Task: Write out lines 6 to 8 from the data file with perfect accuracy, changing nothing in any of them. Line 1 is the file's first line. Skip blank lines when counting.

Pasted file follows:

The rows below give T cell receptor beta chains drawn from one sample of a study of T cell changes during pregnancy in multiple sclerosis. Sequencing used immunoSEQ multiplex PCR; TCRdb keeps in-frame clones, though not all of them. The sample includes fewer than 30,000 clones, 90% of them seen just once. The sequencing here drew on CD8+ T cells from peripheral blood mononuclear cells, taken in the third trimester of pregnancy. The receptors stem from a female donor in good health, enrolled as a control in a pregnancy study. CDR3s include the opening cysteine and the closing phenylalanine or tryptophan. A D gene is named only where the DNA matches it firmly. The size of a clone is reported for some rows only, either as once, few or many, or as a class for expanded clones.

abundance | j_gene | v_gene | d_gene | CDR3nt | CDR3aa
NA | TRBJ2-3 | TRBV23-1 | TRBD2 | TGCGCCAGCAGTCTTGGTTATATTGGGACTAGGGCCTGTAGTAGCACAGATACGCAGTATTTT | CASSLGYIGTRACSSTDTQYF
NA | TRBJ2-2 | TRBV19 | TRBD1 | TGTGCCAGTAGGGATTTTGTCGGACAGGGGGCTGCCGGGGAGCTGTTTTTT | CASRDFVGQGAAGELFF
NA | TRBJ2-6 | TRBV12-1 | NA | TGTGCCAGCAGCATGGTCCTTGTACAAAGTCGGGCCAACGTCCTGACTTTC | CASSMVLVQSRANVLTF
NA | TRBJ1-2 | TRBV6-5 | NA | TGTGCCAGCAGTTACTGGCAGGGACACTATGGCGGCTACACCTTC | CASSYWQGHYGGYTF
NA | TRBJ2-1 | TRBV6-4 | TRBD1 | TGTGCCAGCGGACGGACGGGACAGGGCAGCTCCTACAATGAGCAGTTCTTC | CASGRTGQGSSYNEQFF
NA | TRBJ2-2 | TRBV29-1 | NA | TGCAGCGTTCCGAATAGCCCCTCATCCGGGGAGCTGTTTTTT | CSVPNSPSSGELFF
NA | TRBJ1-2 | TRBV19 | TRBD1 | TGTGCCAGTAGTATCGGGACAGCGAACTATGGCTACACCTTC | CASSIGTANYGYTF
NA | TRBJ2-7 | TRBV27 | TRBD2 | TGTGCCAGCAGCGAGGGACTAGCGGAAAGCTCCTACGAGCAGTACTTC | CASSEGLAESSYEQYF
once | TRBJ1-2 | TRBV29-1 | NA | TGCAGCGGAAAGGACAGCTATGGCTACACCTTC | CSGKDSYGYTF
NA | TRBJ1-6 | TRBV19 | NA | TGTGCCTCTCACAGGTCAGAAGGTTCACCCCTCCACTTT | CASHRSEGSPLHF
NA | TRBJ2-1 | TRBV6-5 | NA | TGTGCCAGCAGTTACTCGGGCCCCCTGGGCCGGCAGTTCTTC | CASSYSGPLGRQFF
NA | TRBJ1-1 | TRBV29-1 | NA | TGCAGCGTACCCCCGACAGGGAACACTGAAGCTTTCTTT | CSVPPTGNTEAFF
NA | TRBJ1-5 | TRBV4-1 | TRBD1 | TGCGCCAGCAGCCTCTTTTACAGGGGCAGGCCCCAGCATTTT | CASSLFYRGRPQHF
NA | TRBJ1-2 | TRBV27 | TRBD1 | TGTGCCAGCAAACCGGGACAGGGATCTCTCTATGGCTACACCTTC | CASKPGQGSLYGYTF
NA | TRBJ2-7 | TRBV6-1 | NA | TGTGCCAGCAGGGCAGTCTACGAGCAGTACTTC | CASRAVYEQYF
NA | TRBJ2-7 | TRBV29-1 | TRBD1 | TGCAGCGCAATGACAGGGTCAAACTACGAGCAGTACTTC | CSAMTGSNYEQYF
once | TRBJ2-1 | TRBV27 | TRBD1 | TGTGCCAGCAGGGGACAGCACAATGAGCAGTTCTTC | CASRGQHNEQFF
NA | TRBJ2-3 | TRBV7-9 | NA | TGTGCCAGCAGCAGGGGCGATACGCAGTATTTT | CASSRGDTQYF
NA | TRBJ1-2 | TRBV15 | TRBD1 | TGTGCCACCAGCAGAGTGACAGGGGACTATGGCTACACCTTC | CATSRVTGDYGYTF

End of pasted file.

NA | TRBJ1-2 | TRBV6-5 | NA | TGTGCCAGCAGTTACTGGCAGGGACACTATGGCGGCTACACCTTC | CASSYWQGHYGGYTF
NA | TRBJ2-1 | TRBV6-4 | TRBD1 | TGTGCCAGCGGACGGACGGGACAGGGCAGCTCCTACAATGAGCAGTTCTTC | CASGRTGQGSSYNEQFF
NA | TRBJ2-2 | TRBV29-1 | NA | TGCAGCGTTCCGAATAGCCCCTCATCCGGGGAGCTGTTTTTT | CSVPNSPSSGELFF